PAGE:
The Blystone campaign said it would issue a press release on April 15 detailing a comprehensive report that will be available to the public and “identify whether any of the secretary’s concerns are not valid or misconstrued; identify and correct any mistakes, and provide full detail of any corrective measures that may be necessary.”
“The campaign and the secretary of state’s office mutually agreed to this arrangement and the campaign looks forward to engaging in a respectful, orderly process—free of the stain of internet gossip, political posturing, and shoddy reporting,” the statement added.
To date, the Blystone campaign has not provided the press release.
Rob Nichols, who is LaRose’s spokesman, said that there was a conversation between representatives from the secretary of state’s office and Blystone’s campaign on April 15. LaRose’s office has not announced the results from that meeting.
After the April 21 Probable Cause Panel meeting, Friends of Joe Blystone released a statement that said, “We had one day and a half to prepare while the complainant had four months to prepare” and “We brought two witnesses to testify we did nothing wrong, had a good-faith basis for, or corrected almost all of the items in the allegations mentioned in the complaint. The commission refused to allow our witnesses to be heard.”
‘Seems Like a Witch Hunt’
The statement also explained that the Blystone campaign sent “hundreds of pages of documents” at 11 p.m. on April 20, “one day after we received notice of the hearing.
“The documents show that several items in the complaint are false. The documents included a highly detailed report issued on April 15, 2022, and addressed to the secretary of state.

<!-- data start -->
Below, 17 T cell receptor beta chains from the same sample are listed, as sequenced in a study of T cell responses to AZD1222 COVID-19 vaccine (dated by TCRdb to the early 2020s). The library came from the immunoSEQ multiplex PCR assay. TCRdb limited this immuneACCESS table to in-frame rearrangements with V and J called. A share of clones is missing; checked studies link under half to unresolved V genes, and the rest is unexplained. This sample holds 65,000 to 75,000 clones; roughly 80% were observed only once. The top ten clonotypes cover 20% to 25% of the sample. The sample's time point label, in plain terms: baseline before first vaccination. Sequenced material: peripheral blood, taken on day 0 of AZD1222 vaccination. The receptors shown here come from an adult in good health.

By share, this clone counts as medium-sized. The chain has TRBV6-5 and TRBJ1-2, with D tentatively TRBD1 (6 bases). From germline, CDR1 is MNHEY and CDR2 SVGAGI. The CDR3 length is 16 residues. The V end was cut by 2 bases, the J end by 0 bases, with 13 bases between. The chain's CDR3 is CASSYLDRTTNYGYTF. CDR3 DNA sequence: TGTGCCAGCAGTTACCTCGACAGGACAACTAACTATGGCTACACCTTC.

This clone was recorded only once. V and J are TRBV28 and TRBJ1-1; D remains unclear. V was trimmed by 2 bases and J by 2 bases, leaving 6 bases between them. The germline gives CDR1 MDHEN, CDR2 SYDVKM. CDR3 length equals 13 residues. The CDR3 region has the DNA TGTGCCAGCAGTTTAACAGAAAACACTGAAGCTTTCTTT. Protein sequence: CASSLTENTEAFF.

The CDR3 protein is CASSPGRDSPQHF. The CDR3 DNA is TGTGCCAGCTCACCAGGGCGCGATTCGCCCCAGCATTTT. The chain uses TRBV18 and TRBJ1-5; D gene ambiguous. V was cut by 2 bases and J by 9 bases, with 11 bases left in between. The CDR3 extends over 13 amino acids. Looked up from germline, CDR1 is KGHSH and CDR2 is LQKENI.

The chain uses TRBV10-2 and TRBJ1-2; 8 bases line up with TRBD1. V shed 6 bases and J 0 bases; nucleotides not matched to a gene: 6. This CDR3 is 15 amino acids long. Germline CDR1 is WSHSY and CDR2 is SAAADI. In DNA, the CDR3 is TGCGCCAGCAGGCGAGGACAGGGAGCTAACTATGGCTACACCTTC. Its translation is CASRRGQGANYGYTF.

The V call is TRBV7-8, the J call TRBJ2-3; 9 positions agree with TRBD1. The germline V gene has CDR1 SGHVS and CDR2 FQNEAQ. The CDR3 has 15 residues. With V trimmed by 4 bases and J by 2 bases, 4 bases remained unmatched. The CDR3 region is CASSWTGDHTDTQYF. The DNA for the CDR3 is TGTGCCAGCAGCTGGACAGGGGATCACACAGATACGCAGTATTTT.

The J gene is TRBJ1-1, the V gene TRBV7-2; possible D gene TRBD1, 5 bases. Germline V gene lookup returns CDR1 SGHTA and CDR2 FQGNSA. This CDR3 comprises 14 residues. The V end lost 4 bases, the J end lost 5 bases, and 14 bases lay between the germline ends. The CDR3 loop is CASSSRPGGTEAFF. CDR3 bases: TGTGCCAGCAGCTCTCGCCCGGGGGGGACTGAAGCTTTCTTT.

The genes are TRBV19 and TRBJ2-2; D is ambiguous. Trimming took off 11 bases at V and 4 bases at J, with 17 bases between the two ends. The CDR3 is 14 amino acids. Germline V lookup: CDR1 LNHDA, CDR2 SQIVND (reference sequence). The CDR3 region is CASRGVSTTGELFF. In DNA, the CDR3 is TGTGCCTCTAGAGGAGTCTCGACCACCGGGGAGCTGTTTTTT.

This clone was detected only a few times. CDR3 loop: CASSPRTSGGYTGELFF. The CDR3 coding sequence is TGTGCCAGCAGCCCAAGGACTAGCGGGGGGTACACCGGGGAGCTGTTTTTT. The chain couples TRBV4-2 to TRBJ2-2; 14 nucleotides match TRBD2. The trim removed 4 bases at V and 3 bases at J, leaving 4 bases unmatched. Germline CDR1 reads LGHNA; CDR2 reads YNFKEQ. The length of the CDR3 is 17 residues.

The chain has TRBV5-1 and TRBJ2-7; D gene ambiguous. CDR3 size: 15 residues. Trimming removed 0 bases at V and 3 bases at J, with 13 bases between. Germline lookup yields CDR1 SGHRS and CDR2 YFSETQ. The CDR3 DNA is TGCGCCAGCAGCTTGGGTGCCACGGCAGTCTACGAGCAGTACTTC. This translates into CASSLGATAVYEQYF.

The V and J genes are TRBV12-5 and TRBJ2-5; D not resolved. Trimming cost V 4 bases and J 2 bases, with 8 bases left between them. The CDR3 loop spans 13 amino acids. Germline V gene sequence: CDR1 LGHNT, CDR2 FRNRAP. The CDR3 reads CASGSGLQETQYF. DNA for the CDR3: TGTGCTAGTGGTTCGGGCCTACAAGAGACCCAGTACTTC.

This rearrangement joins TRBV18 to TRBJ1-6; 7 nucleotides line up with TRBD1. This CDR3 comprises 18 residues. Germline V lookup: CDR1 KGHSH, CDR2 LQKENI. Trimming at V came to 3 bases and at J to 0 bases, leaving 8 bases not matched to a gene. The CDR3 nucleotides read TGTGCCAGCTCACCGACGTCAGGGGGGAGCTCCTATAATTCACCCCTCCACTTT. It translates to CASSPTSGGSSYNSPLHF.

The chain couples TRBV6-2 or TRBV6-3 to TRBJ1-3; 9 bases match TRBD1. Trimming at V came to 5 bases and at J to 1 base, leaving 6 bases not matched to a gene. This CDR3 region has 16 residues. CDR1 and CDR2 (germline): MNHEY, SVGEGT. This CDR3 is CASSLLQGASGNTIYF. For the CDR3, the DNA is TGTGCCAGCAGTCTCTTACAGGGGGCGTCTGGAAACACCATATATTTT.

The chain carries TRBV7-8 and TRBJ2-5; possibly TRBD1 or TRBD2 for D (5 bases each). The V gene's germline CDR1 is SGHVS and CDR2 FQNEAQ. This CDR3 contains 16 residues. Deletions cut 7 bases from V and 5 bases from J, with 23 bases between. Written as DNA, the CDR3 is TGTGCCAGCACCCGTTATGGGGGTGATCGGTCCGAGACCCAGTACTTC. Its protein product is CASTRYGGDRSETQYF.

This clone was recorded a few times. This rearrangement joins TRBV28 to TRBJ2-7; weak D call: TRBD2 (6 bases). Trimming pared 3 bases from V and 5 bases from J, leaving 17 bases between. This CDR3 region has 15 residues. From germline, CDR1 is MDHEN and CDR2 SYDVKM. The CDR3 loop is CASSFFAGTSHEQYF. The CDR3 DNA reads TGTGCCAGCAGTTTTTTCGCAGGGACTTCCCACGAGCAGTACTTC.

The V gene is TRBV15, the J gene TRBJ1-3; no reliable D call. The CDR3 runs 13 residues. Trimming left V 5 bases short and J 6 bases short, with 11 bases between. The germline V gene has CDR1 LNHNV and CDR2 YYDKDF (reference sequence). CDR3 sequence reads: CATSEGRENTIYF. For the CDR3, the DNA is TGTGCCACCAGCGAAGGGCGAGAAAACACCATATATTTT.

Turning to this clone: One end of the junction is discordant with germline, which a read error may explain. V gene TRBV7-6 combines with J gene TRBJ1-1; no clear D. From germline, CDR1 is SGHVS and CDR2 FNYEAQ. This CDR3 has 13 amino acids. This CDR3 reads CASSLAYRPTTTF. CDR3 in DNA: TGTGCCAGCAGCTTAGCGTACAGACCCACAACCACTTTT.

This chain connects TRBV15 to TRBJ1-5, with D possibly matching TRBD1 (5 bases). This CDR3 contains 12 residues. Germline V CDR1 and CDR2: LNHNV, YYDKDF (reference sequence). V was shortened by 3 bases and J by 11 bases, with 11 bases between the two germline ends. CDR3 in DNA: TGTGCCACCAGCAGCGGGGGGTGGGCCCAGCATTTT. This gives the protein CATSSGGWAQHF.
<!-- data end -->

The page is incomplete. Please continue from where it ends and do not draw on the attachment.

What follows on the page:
“The commission could not have reviewed this many pages by 9 a.m. thus the commission refused to take the time to review our evidence before making their decision.
“Since attorney argument was all the commission would hear, our attorney presented undeniable proof that almost all the complaint’s allegations were baseless, some were explainable, and some related facts were stipulated.
“We hoped to receive consideration on a case-by-case basis. Instead, the commission refused to consider allegations individually and ruled as if they were one allegation.”
The commission refused to follow its own rules, and the complaint failed to follow the standards for complaints within the commission, according to the Friends of Joe Blystone statement.
“The complaint included a deficient affidavit and failed to identify who the attorney in the case was. Thus, the commission was required to dismiss the case and failed to do so.”
Blystone told The Epoch Times that he will keep campaigning as usual leading to the May 3 primary.
He said that his campaign rented a parking lot that will include a tent, speakers, entertainment, and Blystone merchandise near the entrance of the “Save America” rally at the Delaware County Fairgrounds on April 23.
Former president Donald Trump is scheduled to speak at 7 p.m.
“It doesn’t seem like they want the truth. We answered every question from the secretary of state’s office with detail,” Blystone said about the Probable Cause Panel meeting.
“This seems like a witch hunt. They scheduled a hearing 24 hours before [the] May 3 primary. It is purely political.
“Ultimately, Ohio voters will decide whether they want a corrupt system fighting against the Blystone campaign or an honest and transparent system in Ohio,” Blystone added.
“We will continue to show there is a lot of support for our grassroots campaign.”